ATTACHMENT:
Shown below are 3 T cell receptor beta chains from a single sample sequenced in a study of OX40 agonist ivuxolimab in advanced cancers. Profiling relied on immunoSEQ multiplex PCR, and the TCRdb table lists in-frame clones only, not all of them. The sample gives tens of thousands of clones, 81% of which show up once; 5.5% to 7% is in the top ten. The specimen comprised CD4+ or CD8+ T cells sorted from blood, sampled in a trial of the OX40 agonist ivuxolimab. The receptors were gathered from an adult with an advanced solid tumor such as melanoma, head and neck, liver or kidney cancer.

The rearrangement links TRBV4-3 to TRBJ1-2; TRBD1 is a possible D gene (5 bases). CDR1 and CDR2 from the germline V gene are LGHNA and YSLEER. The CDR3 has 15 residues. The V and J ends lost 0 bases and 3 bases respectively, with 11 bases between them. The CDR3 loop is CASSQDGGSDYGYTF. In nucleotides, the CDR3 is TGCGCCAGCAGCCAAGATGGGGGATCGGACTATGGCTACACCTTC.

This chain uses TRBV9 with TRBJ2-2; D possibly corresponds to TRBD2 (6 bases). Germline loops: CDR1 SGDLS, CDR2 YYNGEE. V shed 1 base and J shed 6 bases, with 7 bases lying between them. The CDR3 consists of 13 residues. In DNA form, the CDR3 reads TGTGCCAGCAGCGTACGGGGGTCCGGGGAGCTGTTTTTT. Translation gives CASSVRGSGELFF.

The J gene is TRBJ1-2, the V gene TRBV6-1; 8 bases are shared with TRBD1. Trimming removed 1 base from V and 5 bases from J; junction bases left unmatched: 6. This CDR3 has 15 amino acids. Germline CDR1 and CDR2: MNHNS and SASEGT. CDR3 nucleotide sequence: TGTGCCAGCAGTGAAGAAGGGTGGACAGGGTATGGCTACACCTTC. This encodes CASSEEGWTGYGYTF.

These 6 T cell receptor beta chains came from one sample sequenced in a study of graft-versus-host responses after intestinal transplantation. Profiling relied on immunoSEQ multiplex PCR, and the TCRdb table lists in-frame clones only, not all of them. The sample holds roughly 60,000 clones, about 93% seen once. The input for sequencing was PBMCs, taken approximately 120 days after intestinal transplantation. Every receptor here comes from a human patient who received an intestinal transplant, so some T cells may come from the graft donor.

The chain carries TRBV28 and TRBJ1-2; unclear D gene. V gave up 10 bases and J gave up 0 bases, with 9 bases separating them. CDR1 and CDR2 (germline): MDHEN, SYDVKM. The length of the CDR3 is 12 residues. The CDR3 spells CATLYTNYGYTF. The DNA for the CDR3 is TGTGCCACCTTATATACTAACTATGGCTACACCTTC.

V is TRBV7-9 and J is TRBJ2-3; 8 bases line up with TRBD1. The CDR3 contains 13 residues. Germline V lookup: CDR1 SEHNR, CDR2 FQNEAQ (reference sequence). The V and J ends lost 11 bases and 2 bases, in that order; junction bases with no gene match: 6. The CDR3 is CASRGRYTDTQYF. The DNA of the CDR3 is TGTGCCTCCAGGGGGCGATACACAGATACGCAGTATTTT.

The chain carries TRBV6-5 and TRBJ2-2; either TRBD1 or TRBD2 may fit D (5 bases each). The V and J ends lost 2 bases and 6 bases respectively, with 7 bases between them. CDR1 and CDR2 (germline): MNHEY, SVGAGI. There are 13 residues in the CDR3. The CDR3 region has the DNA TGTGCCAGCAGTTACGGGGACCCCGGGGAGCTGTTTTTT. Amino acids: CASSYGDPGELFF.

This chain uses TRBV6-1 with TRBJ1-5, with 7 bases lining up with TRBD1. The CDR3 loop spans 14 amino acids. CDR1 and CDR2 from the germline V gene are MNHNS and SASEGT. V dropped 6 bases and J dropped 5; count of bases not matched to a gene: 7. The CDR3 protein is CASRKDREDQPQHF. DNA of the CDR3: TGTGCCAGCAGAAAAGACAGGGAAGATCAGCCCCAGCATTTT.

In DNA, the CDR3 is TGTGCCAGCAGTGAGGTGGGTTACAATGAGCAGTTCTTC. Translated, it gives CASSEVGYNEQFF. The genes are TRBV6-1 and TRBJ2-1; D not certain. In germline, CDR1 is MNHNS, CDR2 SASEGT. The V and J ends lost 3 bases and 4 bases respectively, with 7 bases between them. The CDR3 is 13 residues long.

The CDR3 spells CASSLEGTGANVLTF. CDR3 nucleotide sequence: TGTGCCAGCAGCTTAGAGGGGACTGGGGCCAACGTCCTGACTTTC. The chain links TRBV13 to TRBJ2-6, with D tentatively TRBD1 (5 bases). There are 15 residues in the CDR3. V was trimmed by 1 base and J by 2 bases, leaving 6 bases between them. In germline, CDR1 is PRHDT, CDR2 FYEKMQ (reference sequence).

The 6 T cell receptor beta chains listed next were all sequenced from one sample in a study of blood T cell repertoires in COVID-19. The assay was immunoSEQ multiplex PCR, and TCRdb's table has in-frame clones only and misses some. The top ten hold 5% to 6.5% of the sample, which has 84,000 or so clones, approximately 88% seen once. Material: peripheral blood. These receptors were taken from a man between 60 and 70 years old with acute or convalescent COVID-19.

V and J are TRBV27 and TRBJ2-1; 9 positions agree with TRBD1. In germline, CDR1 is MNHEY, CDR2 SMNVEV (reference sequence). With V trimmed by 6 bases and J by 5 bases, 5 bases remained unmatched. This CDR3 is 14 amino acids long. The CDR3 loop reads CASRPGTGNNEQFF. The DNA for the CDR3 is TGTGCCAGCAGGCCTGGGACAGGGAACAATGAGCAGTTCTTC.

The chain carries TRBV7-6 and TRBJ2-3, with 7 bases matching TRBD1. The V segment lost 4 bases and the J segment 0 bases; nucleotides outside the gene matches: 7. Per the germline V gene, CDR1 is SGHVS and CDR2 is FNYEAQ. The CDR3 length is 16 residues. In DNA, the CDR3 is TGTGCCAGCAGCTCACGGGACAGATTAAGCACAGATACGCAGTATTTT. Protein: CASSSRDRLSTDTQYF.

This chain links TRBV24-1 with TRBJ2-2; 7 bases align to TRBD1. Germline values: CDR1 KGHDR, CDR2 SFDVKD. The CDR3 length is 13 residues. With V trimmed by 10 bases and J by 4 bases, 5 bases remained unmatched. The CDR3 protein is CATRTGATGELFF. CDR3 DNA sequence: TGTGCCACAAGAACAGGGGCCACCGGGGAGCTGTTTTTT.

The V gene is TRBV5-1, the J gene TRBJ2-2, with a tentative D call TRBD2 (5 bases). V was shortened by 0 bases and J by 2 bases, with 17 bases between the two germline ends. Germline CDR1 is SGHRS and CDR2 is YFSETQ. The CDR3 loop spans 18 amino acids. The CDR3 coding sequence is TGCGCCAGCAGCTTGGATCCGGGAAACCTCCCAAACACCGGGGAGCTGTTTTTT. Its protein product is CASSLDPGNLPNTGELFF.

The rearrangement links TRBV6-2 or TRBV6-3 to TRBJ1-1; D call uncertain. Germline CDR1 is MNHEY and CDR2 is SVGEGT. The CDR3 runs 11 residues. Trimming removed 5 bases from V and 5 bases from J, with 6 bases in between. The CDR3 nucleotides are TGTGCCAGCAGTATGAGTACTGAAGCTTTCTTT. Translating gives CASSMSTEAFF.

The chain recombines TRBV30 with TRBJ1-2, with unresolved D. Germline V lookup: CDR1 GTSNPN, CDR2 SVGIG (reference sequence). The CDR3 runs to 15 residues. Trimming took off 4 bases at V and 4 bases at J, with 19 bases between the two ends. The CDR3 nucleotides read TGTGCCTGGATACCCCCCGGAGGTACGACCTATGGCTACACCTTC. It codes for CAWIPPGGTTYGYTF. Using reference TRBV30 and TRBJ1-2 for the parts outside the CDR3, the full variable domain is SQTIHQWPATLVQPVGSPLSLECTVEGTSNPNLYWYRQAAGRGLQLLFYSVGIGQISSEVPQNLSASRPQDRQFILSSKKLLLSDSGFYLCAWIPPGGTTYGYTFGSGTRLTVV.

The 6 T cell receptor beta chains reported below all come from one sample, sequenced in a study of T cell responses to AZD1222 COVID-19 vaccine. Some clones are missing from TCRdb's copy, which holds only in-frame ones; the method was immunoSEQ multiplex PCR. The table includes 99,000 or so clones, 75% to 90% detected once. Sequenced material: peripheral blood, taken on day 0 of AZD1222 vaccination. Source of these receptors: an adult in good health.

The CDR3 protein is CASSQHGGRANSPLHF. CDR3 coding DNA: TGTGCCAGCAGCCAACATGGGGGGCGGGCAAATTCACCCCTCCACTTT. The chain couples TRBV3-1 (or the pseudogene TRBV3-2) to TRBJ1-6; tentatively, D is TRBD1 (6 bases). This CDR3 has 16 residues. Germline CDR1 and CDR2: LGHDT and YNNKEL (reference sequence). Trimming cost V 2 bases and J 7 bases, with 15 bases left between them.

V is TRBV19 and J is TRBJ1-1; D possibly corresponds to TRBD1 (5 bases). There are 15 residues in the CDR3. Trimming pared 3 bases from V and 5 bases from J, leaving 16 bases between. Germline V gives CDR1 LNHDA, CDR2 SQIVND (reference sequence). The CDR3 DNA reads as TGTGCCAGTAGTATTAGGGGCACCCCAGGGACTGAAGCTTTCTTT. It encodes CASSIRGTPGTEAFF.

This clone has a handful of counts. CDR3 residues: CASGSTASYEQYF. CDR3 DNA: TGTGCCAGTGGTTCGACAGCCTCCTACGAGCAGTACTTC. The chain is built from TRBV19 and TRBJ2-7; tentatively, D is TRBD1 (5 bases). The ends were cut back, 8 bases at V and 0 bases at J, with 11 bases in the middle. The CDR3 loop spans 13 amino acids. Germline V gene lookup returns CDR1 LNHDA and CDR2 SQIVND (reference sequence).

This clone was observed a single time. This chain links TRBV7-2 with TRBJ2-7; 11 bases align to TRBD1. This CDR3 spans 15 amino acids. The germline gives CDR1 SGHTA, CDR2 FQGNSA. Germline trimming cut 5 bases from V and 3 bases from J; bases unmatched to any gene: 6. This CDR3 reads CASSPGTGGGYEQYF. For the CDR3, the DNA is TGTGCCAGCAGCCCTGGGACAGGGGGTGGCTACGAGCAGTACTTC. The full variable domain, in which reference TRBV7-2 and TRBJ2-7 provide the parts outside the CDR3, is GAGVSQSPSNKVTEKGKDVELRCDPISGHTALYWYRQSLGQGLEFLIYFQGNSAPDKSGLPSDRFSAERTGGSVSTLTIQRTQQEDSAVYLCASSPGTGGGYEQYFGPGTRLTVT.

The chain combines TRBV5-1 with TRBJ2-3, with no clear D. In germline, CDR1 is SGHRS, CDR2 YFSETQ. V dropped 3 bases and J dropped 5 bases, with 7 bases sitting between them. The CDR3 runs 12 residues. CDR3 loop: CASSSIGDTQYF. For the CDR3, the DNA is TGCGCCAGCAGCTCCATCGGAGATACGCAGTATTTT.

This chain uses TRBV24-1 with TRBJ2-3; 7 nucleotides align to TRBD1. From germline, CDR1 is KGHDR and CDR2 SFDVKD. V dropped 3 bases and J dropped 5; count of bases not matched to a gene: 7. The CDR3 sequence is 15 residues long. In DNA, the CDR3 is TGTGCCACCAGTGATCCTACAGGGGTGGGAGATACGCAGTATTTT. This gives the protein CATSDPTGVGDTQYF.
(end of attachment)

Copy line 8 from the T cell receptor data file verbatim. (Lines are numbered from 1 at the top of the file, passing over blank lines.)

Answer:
The chain carries TRBV6-5 and TRBJ2-2; either TRBD1 or TRBD2 may fit D (5 bases each). The V and J ends lost 2 bases and 6 bases respectively, with 7 bases between them. CDR1 and CDR2 (germline): MNHEY, SVGAGI. There are 13 residues in the CDR3. The CDR3 region has the DNA TGTGCCAGCAGTTACGGGGACCCCGGGGAGCTGTTTTTT. Amino acids: CASSYGDPGELFF.